April 14, 2014, early in Chibok, a remote Nigerian village, families were awoken in the middle of the night by cries and the sound of gunfire. The terrorist group Boko Haram had attacked and the only 15 soldiers stationed in Chibok were trying to hold them back. Eventually the terrorists forced 219 schoolgirls to leave Chibok for a known militant hideout.
Boko Haram, which loosely translates as ”Western education is a sin”, has been terrorising Nigeria since 2002, but the world has paid little to no attention. Last year alone hundreds were killed in attacks on schools with the same number of people thought to have disappeared. The thing infuriating the extremists the most are women like Ngozi Okonjo-Iweala, current Finance Minister of Nigeria. Ngozi is one of the most high profile people in Africa and leading politicians of the world. She was listed by Time magazine as one of the 100 Most Influential People (hyperlink?) this year alongside Vladimir Putin and John Kerry. Boko Haram views this as the arrival of Western corruption and fights vigorously against the new trend of the education of the female population.
In April the media coverage of the girls’ abduction was near non-existent. Headlines were occupied by the Ukrainian crisis and the Korean boat accident. Nigeria seemed so distant, and Africa would be the place where these things were bound to happen. Or maybe most of us just couldn’t relate to such terror. What suddenly made the difference?
On the 23rd of April a speech at a Unesco event’s opening ceremony sparked the first tweet: #BringBackOurGirls. Nigerians were fed up with their government’s inability (or unwillingness?) to act and started to spread the message themselves from one person to another. Through the Bring Back Our Girls movement information about the situation finally started circulating in Nigeria, but it also spread beyond its borders. NGO’s and student groups took the hashtag into their own hands and started spreading the word. It all happened over night. The Nigerian struggle seemed to have become closer and the word started to spread like wildfire. The response was huge. In September #BringBackOurGirls had been tweeted more than 5 million times.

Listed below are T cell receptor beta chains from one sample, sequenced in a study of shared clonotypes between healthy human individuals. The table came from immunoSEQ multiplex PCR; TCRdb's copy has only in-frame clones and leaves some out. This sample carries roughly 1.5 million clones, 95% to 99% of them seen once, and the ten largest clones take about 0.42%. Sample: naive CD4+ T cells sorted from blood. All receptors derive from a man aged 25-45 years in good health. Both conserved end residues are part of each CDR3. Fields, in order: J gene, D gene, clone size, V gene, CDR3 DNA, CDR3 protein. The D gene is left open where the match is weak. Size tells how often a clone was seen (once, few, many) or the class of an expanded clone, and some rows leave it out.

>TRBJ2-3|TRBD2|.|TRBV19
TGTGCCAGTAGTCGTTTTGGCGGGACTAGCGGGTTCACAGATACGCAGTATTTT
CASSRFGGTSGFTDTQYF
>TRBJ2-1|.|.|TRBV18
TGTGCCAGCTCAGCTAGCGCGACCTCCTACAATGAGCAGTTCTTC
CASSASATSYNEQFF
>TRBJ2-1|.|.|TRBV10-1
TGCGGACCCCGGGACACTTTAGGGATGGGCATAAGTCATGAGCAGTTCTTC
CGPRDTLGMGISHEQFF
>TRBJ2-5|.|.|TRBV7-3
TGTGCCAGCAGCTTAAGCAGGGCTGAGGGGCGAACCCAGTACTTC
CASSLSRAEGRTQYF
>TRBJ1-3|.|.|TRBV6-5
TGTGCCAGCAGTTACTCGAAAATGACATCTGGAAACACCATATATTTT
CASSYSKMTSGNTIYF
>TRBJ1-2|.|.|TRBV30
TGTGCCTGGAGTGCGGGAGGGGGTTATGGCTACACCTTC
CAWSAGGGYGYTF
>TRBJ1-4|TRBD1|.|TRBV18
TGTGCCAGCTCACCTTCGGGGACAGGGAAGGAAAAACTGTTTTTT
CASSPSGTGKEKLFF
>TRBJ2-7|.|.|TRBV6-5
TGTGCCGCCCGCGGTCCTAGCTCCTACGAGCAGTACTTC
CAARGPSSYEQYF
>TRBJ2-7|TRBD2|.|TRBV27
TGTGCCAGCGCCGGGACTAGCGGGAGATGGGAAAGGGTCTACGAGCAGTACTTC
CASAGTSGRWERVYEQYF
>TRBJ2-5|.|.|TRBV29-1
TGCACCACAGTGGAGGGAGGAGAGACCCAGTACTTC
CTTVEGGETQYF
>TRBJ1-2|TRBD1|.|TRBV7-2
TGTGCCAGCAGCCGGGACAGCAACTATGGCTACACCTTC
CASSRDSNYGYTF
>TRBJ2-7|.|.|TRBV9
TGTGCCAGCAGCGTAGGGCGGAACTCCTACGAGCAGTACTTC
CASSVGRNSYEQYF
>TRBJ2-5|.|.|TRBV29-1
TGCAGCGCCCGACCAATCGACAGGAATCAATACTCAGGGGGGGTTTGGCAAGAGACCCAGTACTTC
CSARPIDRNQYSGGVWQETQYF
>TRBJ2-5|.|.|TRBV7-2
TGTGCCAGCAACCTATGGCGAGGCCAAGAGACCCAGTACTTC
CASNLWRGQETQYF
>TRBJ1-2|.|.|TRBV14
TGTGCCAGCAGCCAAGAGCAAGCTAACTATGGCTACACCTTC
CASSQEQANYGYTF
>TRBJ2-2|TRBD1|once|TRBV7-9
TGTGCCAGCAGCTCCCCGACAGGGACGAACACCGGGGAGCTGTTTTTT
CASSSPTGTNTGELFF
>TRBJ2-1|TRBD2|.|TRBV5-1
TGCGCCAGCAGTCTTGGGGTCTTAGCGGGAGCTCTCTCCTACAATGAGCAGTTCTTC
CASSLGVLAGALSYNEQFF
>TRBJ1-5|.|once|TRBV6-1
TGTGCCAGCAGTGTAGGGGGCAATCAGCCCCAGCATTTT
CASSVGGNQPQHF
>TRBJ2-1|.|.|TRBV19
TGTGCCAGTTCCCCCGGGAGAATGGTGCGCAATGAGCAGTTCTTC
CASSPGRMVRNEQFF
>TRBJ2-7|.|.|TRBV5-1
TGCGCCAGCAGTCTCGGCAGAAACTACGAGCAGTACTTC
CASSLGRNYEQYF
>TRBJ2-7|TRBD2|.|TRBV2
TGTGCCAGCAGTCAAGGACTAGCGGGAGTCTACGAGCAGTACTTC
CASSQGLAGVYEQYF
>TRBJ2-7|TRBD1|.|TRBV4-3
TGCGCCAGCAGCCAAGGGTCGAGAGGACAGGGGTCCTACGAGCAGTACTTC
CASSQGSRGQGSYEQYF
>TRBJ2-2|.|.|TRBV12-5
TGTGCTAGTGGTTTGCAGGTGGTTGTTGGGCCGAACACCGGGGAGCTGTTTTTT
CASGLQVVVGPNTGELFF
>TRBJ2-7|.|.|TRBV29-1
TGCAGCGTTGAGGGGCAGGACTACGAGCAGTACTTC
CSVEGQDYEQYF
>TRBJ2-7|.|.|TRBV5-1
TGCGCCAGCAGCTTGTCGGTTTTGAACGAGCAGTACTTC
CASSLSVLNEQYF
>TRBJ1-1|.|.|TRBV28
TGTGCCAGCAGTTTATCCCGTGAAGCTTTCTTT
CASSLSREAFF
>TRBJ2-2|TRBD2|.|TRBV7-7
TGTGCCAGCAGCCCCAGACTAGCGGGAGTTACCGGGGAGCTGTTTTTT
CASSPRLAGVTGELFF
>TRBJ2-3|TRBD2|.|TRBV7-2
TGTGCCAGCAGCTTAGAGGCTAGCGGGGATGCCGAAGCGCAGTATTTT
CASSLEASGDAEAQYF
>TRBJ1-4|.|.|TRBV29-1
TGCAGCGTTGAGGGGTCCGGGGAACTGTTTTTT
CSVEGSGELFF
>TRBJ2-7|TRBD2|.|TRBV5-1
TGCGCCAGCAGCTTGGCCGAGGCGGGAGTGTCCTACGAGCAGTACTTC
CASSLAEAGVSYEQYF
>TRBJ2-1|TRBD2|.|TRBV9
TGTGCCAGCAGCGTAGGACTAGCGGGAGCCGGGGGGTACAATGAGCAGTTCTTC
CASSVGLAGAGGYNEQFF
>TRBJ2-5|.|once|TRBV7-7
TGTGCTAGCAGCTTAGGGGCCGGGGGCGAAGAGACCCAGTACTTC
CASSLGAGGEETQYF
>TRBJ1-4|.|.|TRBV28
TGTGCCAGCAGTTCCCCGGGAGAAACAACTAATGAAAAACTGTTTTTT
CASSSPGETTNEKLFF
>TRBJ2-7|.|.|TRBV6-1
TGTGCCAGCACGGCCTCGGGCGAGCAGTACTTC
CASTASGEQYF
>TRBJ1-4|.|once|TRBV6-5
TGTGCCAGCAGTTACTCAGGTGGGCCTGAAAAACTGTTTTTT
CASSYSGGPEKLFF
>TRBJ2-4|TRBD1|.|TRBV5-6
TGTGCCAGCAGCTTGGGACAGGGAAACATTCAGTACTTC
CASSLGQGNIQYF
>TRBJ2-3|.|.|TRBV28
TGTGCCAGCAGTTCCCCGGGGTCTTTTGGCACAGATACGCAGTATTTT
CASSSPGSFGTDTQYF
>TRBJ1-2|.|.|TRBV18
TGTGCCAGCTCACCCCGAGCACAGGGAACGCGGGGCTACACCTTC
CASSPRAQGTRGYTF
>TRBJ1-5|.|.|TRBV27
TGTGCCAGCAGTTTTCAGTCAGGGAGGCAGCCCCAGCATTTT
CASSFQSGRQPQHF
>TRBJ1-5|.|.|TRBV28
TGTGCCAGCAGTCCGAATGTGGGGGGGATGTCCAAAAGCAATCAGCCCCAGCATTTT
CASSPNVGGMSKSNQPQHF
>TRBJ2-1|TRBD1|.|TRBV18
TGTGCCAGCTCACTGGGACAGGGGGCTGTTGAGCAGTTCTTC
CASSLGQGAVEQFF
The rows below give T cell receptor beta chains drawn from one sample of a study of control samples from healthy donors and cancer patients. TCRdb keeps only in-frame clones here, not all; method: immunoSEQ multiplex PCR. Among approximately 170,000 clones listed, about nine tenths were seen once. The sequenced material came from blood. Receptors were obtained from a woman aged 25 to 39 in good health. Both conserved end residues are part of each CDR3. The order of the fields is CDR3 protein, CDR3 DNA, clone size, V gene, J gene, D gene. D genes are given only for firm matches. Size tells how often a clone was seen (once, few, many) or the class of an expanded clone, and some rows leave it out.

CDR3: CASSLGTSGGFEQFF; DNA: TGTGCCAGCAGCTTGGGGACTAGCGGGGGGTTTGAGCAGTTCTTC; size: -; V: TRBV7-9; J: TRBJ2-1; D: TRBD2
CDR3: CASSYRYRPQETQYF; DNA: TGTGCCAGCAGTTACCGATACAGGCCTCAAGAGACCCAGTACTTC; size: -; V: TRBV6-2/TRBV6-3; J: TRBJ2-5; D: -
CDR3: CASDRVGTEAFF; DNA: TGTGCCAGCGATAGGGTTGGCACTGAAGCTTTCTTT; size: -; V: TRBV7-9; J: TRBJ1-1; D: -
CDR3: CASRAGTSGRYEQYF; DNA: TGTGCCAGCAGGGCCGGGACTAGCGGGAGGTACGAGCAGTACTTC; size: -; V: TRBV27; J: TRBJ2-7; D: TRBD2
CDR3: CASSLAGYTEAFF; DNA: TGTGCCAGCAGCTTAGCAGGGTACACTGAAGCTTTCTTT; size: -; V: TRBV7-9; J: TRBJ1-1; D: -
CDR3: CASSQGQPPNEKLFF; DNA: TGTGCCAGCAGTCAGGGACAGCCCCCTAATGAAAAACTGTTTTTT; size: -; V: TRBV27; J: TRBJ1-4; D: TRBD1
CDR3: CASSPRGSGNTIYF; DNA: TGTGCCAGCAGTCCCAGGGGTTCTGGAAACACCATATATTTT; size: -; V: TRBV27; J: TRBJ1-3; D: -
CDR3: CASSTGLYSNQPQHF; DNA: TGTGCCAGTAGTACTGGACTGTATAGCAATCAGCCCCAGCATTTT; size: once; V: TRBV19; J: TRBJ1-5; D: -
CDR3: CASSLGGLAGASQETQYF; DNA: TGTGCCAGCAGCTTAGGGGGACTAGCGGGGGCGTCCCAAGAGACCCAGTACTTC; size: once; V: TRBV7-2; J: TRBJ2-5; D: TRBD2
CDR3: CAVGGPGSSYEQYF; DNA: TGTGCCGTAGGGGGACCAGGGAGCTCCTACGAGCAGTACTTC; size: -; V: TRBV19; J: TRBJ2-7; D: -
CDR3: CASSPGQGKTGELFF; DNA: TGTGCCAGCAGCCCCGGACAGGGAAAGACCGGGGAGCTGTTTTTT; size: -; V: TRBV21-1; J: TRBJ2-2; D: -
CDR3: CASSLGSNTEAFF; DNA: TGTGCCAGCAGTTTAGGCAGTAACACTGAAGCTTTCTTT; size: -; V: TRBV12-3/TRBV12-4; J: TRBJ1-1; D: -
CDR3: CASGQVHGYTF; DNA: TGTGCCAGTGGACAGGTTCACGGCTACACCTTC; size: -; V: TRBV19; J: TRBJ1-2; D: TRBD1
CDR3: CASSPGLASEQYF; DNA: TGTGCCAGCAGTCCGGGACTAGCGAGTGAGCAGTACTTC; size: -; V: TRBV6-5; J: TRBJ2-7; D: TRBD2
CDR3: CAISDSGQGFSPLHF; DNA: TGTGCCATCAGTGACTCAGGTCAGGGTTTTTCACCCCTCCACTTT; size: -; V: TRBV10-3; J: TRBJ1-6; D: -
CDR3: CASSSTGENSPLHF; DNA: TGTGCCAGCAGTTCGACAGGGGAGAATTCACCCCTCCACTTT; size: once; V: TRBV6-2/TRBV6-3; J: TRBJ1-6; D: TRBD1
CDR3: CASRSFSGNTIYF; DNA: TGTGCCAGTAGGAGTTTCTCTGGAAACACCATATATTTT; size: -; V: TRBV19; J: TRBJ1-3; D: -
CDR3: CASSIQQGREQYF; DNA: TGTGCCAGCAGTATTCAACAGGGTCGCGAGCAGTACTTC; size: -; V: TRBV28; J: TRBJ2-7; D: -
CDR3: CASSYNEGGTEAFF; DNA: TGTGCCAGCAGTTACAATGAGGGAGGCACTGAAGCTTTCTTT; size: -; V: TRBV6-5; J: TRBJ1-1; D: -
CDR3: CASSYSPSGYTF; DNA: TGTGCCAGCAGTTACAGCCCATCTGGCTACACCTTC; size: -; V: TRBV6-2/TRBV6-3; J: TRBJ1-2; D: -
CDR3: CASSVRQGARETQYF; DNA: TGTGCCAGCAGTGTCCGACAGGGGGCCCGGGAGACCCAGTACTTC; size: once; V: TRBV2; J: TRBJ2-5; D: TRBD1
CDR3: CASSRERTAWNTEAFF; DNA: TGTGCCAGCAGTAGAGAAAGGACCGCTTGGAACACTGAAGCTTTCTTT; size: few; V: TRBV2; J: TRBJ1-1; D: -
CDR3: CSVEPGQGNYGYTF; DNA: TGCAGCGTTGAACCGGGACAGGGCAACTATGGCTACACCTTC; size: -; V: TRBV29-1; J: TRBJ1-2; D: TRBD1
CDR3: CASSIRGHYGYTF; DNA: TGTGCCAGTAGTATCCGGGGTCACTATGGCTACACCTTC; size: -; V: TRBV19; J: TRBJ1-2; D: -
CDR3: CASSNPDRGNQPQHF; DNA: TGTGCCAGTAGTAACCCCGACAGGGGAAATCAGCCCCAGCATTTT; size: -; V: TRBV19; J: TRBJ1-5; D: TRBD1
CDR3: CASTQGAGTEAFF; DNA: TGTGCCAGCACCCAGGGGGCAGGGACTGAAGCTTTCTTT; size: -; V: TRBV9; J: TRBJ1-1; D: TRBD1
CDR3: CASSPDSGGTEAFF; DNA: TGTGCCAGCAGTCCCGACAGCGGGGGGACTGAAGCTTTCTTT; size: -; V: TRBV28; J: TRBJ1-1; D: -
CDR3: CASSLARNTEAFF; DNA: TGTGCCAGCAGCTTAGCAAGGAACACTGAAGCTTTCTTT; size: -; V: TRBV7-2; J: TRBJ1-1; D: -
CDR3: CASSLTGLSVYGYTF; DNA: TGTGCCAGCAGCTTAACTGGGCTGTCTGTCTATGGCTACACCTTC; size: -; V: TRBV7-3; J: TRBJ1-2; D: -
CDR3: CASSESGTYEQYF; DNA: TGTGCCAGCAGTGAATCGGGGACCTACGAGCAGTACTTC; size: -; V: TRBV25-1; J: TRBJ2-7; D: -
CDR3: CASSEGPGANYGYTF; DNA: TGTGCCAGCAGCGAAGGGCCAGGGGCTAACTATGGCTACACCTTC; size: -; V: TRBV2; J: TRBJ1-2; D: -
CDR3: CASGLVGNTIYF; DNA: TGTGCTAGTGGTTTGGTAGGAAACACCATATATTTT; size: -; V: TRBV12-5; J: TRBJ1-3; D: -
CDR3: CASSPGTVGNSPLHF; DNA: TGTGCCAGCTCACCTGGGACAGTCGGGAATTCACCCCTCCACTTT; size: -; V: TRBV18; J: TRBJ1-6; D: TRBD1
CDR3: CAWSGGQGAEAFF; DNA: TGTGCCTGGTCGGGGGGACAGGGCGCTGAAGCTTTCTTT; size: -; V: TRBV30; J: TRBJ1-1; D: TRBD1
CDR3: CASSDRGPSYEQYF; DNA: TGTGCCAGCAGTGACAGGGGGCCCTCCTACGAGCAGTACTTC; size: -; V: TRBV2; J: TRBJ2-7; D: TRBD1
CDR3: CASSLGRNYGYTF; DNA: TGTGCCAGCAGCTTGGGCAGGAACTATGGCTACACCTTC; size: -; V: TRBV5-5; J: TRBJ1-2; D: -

Not everyone welcomed the outside pressure in Nigeria. Daily rallies and demonstrations were held in major cities, which eventually led to the ban on protests. CNN reported Commissioner Joseph Mbu as saying, “Information reaching us is that too soon dangerous elements will join the groups under the guise of protest and detonate explosive(s) aimed at embarrassing the government. Accordingly protests on the Chibok Girls is hereby banned with immediate effect”. Nothing unlawful had happened, but officials decided to protect public safety or – as many saw it – themselves. This started another uproar and just a day after Nigerian police made another statement saying they didn’t mean to ban, but to advise. People and the Bring Back Our Girls movement was allowed back on the streets, where it had stayed all along. The victory was a small one since the government stayed inactive on the matter and Westerners started to lose interest. It seemed that #BringBackOurGirls would become another social media hype with a temporary outburst but little resolution.
The hashtag was revived after 4 months of silence, when the president Goodluck Jonathan announced on Friday 17 October that the government had agreed on a ceasefire with Boko Haram, and were negotiating the terms of the Chibok schoolgirls’ safe return. The big question remains why the sudden change in the government’s agenda?
The Nigerian government has had little talk and even less action in their wait for the fire to burn out. The tables have turned since presidential elections will take place in just 4 short months. The common atmosphere in the country doesn’t seem promising for a peaceful transition and the threat of violence is hanging in the air. Nigerians got a taste at 2011 when post-election violence spread and 800 people were killed. The situation then was very different since a minority of northern people felt that the president shouldn’t have been a Southener as this didn’t honour the unofficial tradition of alternating the presidency between the majority of the Muslim north and mostly Christian south. Now the frustration and anxiety is rising in society and could lead to a bloodier outcome if the government continues to do what it has been doing best – nothing.
I started writing this article last May and back then I already feared that the social media hype would only serve as a platform for Western procrastination. At one point that was exactly what happened, but people in Nigeria were not willing to give up and a group of social activists have shown the Nigerian government the true force of online campaigning. President Jonathan has found himself between a rock and a hard place and at the moment he is only maintaining strong support in the Delta, Nigeria’s oil patch. As the popularity of Jonathan decreases and the possibility of re-election seems further and further away, hopefully his aspiration to deliver on his promise won’t wither and Nigeria will bring back our girls.
By Elena Liski
Picture 1: Russ Allison Loar, licensed under CC BY-NC-ND 2.0
Picture 2: Michael Fleshman, licensed under CC BY-NC 2.0